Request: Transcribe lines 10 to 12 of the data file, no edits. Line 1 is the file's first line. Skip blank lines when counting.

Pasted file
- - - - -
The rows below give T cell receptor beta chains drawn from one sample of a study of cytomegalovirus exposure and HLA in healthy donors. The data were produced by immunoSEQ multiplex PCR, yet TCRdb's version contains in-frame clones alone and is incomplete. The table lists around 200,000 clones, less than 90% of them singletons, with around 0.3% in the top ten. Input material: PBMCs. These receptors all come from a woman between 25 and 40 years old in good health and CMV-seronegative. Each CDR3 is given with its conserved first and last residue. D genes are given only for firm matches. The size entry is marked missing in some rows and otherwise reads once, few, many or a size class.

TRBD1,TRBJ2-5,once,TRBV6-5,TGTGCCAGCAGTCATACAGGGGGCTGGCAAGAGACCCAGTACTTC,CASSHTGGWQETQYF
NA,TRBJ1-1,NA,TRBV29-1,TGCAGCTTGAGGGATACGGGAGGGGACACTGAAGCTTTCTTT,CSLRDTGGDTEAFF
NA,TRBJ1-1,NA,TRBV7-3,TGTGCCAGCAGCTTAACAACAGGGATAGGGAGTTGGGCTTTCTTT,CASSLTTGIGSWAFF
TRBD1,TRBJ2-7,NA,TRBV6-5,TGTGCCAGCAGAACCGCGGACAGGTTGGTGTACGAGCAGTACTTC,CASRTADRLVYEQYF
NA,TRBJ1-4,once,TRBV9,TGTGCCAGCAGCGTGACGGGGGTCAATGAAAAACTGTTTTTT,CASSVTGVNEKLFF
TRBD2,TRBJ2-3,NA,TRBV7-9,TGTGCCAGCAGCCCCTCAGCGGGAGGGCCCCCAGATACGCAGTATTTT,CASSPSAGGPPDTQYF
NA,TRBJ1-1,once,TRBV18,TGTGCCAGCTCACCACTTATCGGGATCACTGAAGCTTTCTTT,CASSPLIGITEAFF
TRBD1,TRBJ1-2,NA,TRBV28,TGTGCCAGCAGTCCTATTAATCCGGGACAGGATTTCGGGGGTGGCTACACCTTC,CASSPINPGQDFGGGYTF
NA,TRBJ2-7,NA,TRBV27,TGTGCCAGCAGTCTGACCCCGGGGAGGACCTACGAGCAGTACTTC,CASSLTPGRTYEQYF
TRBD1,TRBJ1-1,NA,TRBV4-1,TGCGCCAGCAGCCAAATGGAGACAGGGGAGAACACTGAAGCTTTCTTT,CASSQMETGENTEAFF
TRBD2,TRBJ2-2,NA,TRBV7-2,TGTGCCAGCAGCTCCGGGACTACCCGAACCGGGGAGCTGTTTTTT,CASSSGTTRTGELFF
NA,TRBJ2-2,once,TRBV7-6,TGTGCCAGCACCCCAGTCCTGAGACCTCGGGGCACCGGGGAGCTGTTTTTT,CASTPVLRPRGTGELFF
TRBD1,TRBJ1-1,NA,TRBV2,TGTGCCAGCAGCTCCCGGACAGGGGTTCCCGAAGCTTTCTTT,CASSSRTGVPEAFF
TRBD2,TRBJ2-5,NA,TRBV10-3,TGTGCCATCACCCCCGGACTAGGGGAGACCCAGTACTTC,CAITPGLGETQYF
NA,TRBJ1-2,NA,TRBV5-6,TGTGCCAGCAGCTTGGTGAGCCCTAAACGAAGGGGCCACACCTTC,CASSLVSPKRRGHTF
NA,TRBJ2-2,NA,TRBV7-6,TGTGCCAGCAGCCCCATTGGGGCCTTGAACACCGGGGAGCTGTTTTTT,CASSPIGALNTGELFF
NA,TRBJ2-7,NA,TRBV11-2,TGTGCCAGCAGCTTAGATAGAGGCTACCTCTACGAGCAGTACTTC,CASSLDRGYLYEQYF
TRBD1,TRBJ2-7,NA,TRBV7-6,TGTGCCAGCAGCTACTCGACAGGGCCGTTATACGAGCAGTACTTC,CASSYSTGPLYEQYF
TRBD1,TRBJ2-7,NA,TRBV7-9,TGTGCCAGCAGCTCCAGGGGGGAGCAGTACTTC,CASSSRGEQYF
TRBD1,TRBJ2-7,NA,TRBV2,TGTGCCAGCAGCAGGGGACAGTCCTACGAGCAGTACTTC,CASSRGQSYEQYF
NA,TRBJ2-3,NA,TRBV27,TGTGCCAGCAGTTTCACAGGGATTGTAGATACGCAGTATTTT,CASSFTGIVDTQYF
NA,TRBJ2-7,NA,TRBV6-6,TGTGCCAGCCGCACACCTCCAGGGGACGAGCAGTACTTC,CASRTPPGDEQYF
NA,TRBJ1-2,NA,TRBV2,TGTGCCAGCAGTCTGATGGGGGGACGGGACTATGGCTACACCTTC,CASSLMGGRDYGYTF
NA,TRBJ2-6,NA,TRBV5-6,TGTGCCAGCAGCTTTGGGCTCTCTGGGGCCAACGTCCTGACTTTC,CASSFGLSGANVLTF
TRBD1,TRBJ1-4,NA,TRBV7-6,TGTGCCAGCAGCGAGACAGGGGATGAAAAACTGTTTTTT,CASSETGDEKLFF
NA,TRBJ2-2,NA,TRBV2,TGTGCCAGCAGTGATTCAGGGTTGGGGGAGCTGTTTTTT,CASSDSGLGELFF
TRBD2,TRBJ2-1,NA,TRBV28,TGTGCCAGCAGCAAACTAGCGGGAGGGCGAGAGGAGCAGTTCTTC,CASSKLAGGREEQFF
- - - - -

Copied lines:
NA,TRBJ2-7,NA,TRBV27,TGTGCCAGCAGTCTGACCCCGGGGAGGACCTACGAGCAGTACTTC,CASSLTPGRTYEQYF
TRBD1,TRBJ1-1,NA,TRBV4-1,TGCGCCAGCAGCCAAATGGAGACAGGGGAGAACACTGAAGCTTTCTTT,CASSQMETGENTEAFF
TRBD2,TRBJ2-2,NA,TRBV7-2,TGTGCCAGCAGCTCCGGGACTACCCGAACCGGGGAGCTGTTTTTT,CASSSGTTRTGELFF